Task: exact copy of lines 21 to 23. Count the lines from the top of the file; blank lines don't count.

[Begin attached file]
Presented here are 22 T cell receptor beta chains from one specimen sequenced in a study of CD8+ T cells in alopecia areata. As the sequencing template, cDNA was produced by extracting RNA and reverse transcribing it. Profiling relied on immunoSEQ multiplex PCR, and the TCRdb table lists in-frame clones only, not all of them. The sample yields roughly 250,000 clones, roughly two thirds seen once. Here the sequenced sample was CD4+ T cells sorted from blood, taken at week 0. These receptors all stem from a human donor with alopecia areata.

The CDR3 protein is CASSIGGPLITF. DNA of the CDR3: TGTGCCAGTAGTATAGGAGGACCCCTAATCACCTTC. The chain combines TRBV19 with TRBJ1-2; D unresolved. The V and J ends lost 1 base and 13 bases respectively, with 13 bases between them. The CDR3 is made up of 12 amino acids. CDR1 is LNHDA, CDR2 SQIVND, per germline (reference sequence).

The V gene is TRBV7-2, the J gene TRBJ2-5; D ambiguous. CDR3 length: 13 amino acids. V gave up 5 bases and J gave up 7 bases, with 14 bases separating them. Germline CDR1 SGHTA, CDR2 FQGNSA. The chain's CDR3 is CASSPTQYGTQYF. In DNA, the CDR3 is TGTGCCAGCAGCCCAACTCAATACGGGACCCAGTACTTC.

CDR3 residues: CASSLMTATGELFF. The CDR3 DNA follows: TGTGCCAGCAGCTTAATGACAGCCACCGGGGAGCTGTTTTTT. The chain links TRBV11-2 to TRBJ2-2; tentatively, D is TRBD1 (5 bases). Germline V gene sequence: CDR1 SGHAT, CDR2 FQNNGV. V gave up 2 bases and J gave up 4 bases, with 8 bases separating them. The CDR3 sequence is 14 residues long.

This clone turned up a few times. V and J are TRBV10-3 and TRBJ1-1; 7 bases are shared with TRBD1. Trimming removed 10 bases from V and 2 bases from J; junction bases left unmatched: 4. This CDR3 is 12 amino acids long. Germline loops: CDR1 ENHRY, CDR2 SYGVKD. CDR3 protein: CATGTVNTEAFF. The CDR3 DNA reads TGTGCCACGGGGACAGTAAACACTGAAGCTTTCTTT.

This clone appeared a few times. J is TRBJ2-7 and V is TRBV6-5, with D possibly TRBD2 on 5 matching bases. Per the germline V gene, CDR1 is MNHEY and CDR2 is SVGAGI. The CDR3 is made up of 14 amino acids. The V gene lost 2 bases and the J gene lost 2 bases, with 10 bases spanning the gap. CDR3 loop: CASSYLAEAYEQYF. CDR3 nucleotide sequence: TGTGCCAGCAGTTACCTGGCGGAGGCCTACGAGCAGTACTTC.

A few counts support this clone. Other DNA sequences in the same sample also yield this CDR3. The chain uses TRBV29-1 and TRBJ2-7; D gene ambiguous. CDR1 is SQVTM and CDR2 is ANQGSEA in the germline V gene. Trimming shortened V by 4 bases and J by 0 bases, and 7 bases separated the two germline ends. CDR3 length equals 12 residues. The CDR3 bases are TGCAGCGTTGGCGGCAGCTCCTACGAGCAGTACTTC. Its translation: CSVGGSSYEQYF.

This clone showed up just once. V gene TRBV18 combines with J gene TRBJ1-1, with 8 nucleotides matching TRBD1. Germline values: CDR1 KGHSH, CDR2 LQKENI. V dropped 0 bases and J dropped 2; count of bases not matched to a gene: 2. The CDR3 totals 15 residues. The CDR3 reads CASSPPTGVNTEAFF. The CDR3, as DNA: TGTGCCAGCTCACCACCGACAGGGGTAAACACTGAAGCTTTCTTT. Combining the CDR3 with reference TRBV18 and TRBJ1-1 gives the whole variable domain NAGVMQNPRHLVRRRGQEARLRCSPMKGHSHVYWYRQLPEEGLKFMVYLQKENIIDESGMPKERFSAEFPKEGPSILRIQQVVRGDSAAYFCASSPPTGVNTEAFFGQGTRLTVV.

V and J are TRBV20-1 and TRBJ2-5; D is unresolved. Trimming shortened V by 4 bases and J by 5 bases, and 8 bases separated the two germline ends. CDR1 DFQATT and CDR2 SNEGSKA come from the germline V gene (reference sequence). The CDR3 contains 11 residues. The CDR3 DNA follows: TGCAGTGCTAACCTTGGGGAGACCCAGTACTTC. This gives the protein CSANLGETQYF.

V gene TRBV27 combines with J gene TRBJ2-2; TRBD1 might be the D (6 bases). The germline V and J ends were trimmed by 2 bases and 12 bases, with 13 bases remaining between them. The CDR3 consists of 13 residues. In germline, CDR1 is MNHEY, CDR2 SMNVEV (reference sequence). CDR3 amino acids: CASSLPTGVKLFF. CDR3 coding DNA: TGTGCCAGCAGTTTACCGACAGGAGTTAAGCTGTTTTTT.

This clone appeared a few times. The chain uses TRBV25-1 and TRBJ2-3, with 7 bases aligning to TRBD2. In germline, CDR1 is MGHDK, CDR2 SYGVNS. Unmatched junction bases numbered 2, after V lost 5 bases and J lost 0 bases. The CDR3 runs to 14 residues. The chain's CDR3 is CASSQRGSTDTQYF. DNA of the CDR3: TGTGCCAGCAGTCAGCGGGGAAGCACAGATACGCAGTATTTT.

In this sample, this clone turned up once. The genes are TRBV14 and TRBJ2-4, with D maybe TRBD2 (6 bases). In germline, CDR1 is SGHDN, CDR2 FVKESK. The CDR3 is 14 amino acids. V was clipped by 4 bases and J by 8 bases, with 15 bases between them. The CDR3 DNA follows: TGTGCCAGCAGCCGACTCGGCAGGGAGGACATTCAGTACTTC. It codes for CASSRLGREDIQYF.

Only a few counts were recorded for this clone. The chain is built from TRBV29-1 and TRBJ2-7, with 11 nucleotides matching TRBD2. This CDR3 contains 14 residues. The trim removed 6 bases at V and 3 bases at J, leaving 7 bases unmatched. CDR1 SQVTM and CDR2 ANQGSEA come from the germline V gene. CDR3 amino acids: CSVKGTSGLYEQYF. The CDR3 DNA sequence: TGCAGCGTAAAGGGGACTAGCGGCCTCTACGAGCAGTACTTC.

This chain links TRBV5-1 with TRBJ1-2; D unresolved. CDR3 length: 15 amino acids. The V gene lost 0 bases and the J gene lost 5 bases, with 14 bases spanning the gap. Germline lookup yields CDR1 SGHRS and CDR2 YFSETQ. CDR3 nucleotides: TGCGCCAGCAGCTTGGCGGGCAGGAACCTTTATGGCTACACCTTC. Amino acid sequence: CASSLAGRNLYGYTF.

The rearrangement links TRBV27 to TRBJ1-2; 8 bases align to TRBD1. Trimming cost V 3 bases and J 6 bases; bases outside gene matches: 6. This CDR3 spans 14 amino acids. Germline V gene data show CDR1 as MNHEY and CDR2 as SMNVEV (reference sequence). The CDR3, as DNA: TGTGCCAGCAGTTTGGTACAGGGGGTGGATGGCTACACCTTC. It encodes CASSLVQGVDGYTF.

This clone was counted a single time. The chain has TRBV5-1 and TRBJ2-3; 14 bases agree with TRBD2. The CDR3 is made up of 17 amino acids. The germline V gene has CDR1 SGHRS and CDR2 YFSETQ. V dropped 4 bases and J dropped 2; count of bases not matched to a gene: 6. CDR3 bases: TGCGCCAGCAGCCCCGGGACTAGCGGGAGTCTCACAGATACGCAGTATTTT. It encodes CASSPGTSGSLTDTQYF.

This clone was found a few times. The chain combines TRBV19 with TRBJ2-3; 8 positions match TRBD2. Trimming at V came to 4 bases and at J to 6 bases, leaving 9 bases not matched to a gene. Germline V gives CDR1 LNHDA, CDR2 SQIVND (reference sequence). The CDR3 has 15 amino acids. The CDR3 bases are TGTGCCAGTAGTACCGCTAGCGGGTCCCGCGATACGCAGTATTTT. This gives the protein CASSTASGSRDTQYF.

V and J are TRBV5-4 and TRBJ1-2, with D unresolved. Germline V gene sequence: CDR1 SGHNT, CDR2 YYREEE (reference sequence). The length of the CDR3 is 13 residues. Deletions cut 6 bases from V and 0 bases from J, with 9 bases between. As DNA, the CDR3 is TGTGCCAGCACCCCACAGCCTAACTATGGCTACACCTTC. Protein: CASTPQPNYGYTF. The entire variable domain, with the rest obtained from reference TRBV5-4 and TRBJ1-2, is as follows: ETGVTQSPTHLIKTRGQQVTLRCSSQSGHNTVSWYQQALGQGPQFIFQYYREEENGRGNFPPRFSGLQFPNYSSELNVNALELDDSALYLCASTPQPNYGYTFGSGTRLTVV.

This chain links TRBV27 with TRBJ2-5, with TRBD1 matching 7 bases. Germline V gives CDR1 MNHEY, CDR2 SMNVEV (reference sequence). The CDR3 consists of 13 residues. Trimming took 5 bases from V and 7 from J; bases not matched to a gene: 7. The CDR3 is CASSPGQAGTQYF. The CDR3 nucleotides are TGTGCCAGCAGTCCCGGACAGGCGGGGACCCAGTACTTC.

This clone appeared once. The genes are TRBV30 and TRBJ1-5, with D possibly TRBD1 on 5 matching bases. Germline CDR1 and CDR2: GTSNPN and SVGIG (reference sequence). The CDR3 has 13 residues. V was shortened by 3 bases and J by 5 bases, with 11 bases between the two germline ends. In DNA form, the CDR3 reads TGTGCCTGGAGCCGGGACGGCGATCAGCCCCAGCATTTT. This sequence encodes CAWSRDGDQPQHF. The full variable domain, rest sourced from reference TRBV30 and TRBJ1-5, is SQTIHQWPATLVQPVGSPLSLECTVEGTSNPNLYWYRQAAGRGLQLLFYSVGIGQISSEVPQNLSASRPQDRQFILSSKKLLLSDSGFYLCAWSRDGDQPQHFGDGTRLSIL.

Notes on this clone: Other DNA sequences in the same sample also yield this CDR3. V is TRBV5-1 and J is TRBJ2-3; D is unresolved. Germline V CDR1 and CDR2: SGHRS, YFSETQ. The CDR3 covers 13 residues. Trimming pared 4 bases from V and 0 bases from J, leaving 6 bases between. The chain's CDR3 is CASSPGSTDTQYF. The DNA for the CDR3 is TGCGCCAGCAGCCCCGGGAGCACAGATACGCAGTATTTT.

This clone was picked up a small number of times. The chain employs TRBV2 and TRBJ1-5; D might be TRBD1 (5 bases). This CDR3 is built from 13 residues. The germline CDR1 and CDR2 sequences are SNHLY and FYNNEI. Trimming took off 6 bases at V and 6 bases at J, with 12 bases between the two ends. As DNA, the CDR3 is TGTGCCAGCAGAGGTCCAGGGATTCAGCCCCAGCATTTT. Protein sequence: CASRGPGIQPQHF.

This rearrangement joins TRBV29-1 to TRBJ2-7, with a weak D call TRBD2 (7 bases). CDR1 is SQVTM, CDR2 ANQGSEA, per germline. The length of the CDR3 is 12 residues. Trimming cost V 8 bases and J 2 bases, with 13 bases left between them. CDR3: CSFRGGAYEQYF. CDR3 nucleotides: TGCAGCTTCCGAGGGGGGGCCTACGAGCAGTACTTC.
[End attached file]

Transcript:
Notes on this clone: Other DNA sequences in the same sample also yield this CDR3. V is TRBV5-1 and J is TRBJ2-3; D is unresolved. Germline V CDR1 and CDR2: SGHRS, YFSETQ. The CDR3 covers 13 residues. Trimming pared 4 bases from V and 0 bases from J, leaving 6 bases between. The chain's CDR3 is CASSPGSTDTQYF. The DNA for the CDR3 is TGCGCCAGCAGCCCCGGGAGCACAGATACGCAGTATTTT.

This clone was picked up a small number of times. The chain employs TRBV2 and TRBJ1-5; D might be TRBD1 (5 bases). This CDR3 is built from 13 residues. The germline CDR1 and CDR2 sequences are SNHLY and FYNNEI. Trimming took off 6 bases at V and 6 bases at J, with 12 bases between the two ends. As DNA, the CDR3 is TGTGCCAGCAGAGGTCCAGGGATTCAGCCCCAGCATTTT. Protein sequence: CASRGPGIQPQHF.

This rearrangement joins TRBV29-1 to TRBJ2-7, with a weak D call TRBD2 (7 bases). CDR1 is SQVTM, CDR2 ANQGSEA, per germline. The length of the CDR3 is 12 residues. Trimming cost V 8 bases and J 2 bases, with 13 bases left between them. CDR3: CSFRGGAYEQYF. CDR3 nucleotides: TGCAGCTTCCGAGGGGGGGCCTACGAGCAGTACTTC.